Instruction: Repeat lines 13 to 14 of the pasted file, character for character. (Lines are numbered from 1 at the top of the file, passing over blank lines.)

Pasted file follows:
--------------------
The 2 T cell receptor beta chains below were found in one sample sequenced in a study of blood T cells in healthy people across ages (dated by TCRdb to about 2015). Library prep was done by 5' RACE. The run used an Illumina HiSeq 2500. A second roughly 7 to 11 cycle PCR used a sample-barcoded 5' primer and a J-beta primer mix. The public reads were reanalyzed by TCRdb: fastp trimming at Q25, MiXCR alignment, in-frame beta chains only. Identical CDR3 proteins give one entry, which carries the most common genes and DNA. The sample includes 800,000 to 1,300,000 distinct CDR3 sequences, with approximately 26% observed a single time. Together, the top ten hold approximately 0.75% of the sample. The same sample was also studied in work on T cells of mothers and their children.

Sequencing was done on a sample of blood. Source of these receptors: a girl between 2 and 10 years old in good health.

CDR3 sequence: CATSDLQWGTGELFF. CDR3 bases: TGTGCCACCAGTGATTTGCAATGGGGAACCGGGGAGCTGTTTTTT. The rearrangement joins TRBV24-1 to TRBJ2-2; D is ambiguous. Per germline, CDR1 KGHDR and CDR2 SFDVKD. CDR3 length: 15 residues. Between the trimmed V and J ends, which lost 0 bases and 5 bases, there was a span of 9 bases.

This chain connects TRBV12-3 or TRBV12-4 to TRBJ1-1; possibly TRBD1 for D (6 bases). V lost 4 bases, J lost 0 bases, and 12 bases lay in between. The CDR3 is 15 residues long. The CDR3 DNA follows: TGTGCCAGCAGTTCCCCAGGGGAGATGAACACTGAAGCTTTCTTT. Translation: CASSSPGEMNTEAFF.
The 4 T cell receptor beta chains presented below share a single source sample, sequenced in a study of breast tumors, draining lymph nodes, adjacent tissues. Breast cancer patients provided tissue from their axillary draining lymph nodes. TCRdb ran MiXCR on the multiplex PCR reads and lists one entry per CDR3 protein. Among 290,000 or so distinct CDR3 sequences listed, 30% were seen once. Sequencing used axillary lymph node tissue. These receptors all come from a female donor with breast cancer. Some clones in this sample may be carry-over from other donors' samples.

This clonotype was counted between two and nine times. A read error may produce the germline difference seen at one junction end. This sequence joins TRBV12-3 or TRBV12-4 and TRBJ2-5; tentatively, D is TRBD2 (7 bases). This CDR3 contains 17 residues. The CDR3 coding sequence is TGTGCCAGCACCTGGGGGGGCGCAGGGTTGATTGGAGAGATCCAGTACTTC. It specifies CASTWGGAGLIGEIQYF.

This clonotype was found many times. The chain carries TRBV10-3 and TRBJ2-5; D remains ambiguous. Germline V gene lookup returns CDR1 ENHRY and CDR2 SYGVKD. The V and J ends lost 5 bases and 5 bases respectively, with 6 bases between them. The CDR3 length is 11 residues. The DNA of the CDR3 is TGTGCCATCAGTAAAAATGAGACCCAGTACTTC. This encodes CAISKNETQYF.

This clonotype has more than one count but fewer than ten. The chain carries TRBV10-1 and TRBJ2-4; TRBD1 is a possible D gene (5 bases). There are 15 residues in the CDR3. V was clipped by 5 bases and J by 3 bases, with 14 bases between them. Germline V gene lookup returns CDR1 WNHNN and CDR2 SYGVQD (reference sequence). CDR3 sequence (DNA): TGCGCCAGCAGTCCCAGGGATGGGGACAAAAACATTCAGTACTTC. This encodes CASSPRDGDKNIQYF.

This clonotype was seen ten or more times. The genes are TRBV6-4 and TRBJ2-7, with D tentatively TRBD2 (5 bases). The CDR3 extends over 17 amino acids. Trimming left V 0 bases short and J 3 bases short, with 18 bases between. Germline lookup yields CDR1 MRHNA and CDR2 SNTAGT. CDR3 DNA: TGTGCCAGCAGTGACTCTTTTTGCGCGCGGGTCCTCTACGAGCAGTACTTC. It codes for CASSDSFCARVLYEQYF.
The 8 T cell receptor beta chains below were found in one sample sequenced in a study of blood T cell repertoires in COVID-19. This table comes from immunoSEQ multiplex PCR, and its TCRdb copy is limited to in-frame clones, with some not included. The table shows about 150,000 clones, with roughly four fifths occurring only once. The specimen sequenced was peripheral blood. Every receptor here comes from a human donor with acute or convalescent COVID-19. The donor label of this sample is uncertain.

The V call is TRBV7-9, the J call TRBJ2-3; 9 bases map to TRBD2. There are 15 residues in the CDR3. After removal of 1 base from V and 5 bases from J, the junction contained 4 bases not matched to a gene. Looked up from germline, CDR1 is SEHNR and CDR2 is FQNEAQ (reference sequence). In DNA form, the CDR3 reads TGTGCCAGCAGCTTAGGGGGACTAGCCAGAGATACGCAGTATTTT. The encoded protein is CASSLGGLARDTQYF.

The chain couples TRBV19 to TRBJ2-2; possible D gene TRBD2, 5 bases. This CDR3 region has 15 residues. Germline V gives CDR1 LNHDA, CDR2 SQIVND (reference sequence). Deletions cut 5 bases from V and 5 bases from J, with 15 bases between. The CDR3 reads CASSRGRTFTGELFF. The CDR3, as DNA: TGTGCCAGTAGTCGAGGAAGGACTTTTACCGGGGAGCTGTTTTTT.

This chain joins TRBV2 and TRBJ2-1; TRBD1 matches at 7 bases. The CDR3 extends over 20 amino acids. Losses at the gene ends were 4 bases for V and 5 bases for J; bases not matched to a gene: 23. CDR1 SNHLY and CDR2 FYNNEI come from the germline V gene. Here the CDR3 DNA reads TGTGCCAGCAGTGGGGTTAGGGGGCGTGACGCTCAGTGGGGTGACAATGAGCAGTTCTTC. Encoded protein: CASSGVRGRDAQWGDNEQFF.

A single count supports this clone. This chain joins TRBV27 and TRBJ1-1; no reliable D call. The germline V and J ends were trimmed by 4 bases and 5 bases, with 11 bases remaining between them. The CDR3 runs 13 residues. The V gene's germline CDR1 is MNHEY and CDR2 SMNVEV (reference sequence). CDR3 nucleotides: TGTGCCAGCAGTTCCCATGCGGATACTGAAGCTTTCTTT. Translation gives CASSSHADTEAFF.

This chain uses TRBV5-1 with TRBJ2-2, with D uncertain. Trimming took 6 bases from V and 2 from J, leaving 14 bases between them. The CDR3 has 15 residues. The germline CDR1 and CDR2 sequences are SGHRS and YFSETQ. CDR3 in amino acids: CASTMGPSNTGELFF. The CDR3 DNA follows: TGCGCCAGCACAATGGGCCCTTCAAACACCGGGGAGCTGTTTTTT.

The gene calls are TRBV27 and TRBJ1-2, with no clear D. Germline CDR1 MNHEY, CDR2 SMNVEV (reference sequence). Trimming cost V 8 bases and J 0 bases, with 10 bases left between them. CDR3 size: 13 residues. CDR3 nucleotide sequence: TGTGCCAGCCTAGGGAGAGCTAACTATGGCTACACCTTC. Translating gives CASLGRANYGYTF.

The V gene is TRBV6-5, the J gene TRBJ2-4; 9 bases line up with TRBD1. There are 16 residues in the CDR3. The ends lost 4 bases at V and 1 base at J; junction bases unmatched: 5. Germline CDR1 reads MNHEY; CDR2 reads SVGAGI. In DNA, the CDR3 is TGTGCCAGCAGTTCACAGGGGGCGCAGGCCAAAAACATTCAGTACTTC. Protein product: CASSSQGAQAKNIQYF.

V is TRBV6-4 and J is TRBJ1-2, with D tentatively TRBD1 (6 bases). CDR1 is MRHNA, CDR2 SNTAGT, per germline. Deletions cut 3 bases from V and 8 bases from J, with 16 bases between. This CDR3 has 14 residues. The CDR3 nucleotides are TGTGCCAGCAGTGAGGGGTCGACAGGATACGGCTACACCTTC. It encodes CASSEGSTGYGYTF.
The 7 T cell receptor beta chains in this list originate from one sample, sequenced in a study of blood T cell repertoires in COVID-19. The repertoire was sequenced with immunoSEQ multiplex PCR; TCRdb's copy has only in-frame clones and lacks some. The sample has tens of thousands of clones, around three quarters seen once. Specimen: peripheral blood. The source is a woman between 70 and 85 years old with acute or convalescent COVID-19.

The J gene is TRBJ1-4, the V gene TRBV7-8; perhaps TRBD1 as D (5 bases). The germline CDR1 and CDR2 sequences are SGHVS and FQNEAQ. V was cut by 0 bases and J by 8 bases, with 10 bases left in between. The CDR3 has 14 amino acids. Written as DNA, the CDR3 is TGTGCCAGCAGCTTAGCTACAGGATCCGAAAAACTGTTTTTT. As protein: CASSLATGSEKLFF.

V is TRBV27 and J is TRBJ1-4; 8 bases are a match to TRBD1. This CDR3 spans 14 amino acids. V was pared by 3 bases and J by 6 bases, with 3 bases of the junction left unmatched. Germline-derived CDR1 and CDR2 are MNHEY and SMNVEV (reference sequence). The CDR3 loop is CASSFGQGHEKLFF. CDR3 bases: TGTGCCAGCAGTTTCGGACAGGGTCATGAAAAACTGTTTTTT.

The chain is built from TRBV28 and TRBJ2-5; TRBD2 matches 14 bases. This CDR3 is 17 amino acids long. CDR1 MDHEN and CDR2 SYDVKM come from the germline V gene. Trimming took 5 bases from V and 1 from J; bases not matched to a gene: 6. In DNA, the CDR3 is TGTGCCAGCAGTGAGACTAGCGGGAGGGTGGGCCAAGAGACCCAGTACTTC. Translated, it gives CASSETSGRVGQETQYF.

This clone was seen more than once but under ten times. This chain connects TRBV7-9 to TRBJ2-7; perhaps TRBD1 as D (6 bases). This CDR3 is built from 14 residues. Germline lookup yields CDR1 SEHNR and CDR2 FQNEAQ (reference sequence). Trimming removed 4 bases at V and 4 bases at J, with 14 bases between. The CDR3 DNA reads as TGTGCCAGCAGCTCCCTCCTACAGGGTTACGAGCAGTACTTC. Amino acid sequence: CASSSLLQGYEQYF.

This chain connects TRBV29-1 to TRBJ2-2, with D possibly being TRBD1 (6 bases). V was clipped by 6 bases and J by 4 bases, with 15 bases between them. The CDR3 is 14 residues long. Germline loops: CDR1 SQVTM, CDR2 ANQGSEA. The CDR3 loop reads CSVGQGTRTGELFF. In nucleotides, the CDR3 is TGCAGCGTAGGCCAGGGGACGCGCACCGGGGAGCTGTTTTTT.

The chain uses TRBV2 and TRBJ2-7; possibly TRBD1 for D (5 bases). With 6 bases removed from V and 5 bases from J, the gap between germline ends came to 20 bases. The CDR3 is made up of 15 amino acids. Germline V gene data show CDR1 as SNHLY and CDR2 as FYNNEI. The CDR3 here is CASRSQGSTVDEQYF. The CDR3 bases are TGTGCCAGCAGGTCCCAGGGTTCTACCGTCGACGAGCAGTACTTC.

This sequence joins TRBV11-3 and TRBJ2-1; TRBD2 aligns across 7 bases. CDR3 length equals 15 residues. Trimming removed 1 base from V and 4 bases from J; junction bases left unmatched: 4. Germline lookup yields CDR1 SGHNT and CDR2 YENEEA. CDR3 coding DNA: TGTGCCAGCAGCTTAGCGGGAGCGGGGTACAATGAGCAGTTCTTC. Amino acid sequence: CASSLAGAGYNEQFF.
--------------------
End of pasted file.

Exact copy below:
This chain joins TRBV2 and TRBJ2-1; TRBD1 matches at 7 bases. The CDR3 extends over 20 amino acids. Losses at the gene ends were 4 bases for V and 5 bases for J; bases not matched to a gene: 23. CDR1 SNHLY and CDR2 FYNNEI come from the germline V gene. Here the CDR3 DNA reads TGTGCCAGCAGTGGGGTTAGGGGGCGTGACGCTCAGTGGGGTGACAATGAGCAGTTCTTC. Encoded protein: CASSGVRGRDAQWGDNEQFF.

A single count supports this clone. This chain joins TRBV27 and TRBJ1-1; no reliable D call. The germline V and J ends were trimmed by 4 bases and 5 bases, with 11 bases remaining between them. The CDR3 runs 13 residues. The V gene's germline CDR1 is MNHEY and CDR2 SMNVEV (reference sequence). CDR3 nucleotides: TGTGCCAGCAGTTCCCATGCGGATACTGAAGCTTTCTTT. Translation gives CASSSHADTEAFF.